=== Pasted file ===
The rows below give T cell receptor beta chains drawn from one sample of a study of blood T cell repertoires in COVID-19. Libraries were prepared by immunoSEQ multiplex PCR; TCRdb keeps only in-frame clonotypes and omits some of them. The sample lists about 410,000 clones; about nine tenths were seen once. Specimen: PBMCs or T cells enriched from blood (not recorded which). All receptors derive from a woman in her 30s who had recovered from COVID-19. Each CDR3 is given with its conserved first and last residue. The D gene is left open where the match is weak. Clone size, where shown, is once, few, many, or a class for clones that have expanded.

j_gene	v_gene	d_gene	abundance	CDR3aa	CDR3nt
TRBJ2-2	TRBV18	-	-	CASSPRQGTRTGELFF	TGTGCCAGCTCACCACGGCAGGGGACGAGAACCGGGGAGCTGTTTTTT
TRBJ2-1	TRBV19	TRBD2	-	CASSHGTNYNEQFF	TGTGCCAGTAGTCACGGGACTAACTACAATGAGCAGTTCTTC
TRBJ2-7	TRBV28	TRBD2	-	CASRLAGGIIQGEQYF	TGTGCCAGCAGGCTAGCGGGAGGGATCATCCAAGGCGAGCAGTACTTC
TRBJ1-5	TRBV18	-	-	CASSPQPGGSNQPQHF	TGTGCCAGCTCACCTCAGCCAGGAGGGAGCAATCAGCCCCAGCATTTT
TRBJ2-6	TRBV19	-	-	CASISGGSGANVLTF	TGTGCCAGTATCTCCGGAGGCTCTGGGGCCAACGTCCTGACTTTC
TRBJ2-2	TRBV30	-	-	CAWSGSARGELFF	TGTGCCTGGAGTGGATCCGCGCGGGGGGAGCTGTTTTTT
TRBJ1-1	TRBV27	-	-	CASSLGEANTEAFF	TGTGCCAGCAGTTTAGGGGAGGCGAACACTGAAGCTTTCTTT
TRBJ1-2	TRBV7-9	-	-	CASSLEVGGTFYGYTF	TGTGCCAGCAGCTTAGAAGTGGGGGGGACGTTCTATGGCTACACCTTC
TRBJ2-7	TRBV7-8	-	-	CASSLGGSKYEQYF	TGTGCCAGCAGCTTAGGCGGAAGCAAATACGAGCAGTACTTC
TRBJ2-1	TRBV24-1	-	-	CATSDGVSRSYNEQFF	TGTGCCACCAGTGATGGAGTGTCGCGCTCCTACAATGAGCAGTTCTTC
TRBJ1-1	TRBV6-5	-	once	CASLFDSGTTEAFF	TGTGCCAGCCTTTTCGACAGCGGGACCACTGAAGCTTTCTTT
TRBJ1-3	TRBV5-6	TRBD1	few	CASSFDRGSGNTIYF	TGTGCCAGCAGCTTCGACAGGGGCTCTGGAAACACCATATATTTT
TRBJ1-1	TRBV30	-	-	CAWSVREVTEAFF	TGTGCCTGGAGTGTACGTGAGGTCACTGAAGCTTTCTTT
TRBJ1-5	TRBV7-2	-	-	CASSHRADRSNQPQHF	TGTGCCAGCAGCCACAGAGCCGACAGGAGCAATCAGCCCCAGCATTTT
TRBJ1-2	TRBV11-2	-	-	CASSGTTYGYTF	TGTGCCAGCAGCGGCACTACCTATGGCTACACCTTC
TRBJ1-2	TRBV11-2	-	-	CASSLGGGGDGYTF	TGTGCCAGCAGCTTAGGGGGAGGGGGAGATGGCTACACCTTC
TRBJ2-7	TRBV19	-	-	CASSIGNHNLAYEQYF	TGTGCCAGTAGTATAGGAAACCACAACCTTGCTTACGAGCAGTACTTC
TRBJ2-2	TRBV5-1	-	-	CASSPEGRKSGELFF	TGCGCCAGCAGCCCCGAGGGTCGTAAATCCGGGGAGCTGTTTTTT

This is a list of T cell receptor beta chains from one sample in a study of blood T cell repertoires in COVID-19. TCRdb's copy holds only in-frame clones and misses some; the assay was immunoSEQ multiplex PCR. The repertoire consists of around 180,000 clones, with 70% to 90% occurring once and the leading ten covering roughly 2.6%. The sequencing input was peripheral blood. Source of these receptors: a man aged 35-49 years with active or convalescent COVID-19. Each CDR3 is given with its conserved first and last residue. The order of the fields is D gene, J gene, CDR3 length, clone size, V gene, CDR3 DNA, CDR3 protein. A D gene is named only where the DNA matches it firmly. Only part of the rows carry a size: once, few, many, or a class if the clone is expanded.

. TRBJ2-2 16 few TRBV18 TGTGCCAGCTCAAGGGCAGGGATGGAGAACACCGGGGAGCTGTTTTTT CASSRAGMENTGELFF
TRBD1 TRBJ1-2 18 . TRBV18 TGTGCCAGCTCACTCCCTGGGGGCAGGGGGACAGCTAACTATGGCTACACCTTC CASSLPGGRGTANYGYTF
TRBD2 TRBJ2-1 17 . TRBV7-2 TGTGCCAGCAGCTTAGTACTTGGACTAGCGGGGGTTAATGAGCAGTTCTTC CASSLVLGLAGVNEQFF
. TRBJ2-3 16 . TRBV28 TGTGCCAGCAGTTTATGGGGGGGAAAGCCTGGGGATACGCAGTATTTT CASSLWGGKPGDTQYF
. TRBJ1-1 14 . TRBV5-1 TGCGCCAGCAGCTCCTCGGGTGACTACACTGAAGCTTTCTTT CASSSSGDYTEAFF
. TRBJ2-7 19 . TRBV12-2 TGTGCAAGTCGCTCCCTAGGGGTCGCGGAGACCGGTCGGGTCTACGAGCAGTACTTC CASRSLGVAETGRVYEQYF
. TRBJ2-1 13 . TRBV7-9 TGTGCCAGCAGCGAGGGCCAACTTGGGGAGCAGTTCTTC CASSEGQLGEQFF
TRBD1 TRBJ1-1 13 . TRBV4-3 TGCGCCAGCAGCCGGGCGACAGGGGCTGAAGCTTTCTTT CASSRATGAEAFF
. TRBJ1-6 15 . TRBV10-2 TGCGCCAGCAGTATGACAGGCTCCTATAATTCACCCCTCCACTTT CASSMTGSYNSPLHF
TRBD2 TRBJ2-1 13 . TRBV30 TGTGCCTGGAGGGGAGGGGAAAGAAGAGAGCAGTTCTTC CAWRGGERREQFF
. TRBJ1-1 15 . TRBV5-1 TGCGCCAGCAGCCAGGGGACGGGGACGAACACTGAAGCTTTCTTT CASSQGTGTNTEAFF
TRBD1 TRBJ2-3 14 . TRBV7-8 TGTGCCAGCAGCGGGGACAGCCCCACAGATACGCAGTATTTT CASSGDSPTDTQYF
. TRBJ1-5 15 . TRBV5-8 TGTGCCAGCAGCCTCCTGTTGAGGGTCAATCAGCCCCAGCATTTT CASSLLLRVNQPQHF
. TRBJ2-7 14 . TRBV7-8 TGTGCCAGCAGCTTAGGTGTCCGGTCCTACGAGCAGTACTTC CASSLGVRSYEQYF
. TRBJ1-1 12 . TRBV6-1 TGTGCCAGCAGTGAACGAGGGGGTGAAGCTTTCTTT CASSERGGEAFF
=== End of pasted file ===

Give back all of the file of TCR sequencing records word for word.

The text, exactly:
The rows below give T cell receptor beta chains drawn from one sample of a study of blood T cell repertoires in COVID-19. Libraries were prepared by immunoSEQ multiplex PCR; TCRdb keeps only in-frame clonotypes and omits some of them. The sample lists about 410,000 clones; about nine tenths were seen once. Specimen: PBMCs or T cells enriched from blood (not recorded which). All receptors derive from a woman in her 30s who had recovered from COVID-19. Each CDR3 is given with its conserved first and last residue. The D gene is left open where the match is weak. Clone size, where shown, is once, few, many, or a class for clones that have expanded.

j_gene	v_gene	d_gene	abundance	CDR3aa	CDR3nt
TRBJ2-2	TRBV18	-	-	CASSPRQGTRTGELFF	TGTGCCAGCTCACCACGGCAGGGGACGAGAACCGGGGAGCTGTTTTTT
TRBJ2-1	TRBV19	TRBD2	-	CASSHGTNYNEQFF	TGTGCCAGTAGTCACGGGACTAACTACAATGAGCAGTTCTTC
TRBJ2-7	TRBV28	TRBD2	-	CASRLAGGIIQGEQYF	TGTGCCAGCAGGCTAGCGGGAGGGATCATCCAAGGCGAGCAGTACTTC
TRBJ1-5	TRBV18	-	-	CASSPQPGGSNQPQHF	TGTGCCAGCTCACCTCAGCCAGGAGGGAGCAATCAGCCCCAGCATTTT
TRBJ2-6	TRBV19	-	-	CASISGGSGANVLTF	TGTGCCAGTATCTCCGGAGGCTCTGGGGCCAACGTCCTGACTTTC
TRBJ2-2	TRBV30	-	-	CAWSGSARGELFF	TGTGCCTGGAGTGGATCCGCGCGGGGGGAGCTGTTTTTT
TRBJ1-1	TRBV27	-	-	CASSLGEANTEAFF	TGTGCCAGCAGTTTAGGGGAGGCGAACACTGAAGCTTTCTTT
TRBJ1-2	TRBV7-9	-	-	CASSLEVGGTFYGYTF	TGTGCCAGCAGCTTAGAAGTGGGGGGGACGTTCTATGGCTACACCTTC
TRBJ2-7	TRBV7-8	-	-	CASSLGGSKYEQYF	TGTGCCAGCAGCTTAGGCGGAAGCAAATACGAGCAGTACTTC
TRBJ2-1	TRBV24-1	-	-	CATSDGVSRSYNEQFF	TGTGCCACCAGTGATGGAGTGTCGCGCTCCTACAATGAGCAGTTCTTC
TRBJ1-1	TRBV6-5	-	once	CASLFDSGTTEAFF	TGTGCCAGCCTTTTCGACAGCGGGACCACTGAAGCTTTCTTT
TRBJ1-3	TRBV5-6	TRBD1	few	CASSFDRGSGNTIYF	TGTGCCAGCAGCTTCGACAGGGGCTCTGGAAACACCATATATTTT
TRBJ1-1	TRBV30	-	-	CAWSVREVTEAFF	TGTGCCTGGAGTGTACGTGAGGTCACTGAAGCTTTCTTT
TRBJ1-5	TRBV7-2	-	-	CASSHRADRSNQPQHF	TGTGCCAGCAGCCACAGAGCCGACAGGAGCAATCAGCCCCAGCATTTT
TRBJ1-2	TRBV11-2	-	-	CASSGTTYGYTF	TGTGCCAGCAGCGGCACTACCTATGGCTACACCTTC
TRBJ1-2	TRBV11-2	-	-	CASSLGGGGDGYTF	TGTGCCAGCAGCTTAGGGGGAGGGGGAGATGGCTACACCTTC
TRBJ2-7	TRBV19	-	-	CASSIGNHNLAYEQYF	TGTGCCAGTAGTATAGGAAACCACAACCTTGCTTACGAGCAGTACTTC
TRBJ2-2	TRBV5-1	-	-	CASSPEGRKSGELFF	TGCGCCAGCAGCCCCGAGGGTCGTAAATCCGGGGAGCTGTTTTTT

This is a list of T cell receptor beta chains from one sample in a study of blood T cell repertoires in COVID-19. TCRdb's copy holds only in-frame clones and misses some; the assay was immunoSEQ multiplex PCR. The repertoire consists of around 180,000 clones, with 70% to 90% occurring once and the leading ten covering roughly 2.6%. The sequencing input was peripheral blood. Source of these receptors: a man aged 35-49 years with active or convalescent COVID-19. Each CDR3 is given with its conserved first and last residue. The order of the fields is D gene, J gene, CDR3 length, clone size, V gene, CDR3 DNA, CDR3 protein. A D gene is named only where the DNA matches it firmly. Only part of the rows carry a size: once, few, many, or a class if the clone is expanded.

. TRBJ2-2 16 few TRBV18 TGTGCCAGCTCAAGGGCAGGGATGGAGAACACCGGGGAGCTGTTTTTT CASSRAGMENTGELFF
TRBD1 TRBJ1-2 18 . TRBV18 TGTGCCAGCTCACTCCCTGGGGGCAGGGGGACAGCTAACTATGGCTACACCTTC CASSLPGGRGTANYGYTF
TRBD2 TRBJ2-1 17 . TRBV7-2 TGTGCCAGCAGCTTAGTACTTGGACTAGCGGGGGTTAATGAGCAGTTCTTC CASSLVLGLAGVNEQFF
. TRBJ2-3 16 . TRBV28 TGTGCCAGCAGTTTATGGGGGGGAAAGCCTGGGGATACGCAGTATTTT CASSLWGGKPGDTQYF
. TRBJ1-1 14 . TRBV5-1 TGCGCCAGCAGCTCCTCGGGTGACTACACTGAAGCTTTCTTT CASSSSGDYTEAFF
. TRBJ2-7 19 . TRBV12-2 TGTGCAAGTCGCTCCCTAGGGGTCGCGGAGACCGGTCGGGTCTACGAGCAGTACTTC CASRSLGVAETGRVYEQYF
. TRBJ2-1 13 . TRBV7-9 TGTGCCAGCAGCGAGGGCCAACTTGGGGAGCAGTTCTTC CASSEGQLGEQFF
TRBD1 TRBJ1-1 13 . TRBV4-3 TGCGCCAGCAGCCGGGCGACAGGGGCTGAAGCTTTCTTT CASSRATGAEAFF
. TRBJ1-6 15 . TRBV10-2 TGCGCCAGCAGTATGACAGGCTCCTATAATTCACCCCTCCACTTT CASSMTGSYNSPLHF
TRBD2 TRBJ2-1 13 . TRBV30 TGTGCCTGGAGGGGAGGGGAAAGAAGAGAGCAGTTCTTC CAWRGGERREQFF
. TRBJ1-1 15 . TRBV5-1 TGCGCCAGCAGCCAGGGGACGGGGACGAACACTGAAGCTTTCTTT CASSQGTGTNTEAFF
TRBD1 TRBJ2-3 14 . TRBV7-8 TGTGCCAGCAGCGGGGACAGCCCCACAGATACGCAGTATTTT CASSGDSPTDTQYF
. TRBJ1-5 15 . TRBV5-8 TGTGCCAGCAGCCTCCTGTTGAGGGTCAATCAGCCCCAGCATTTT CASSLLLRVNQPQHF
. TRBJ2-7 14 . TRBV7-8 TGTGCCAGCAGCTTAGGTGTCCGGTCCTACGAGCAGTACTTC CASSLGVRSYEQYF
. TRBJ1-1 12 . TRBV6-1 TGTGCCAGCAGTGAACGAGGGGGTGAAGCTTTCTTT CASSERGGEAFF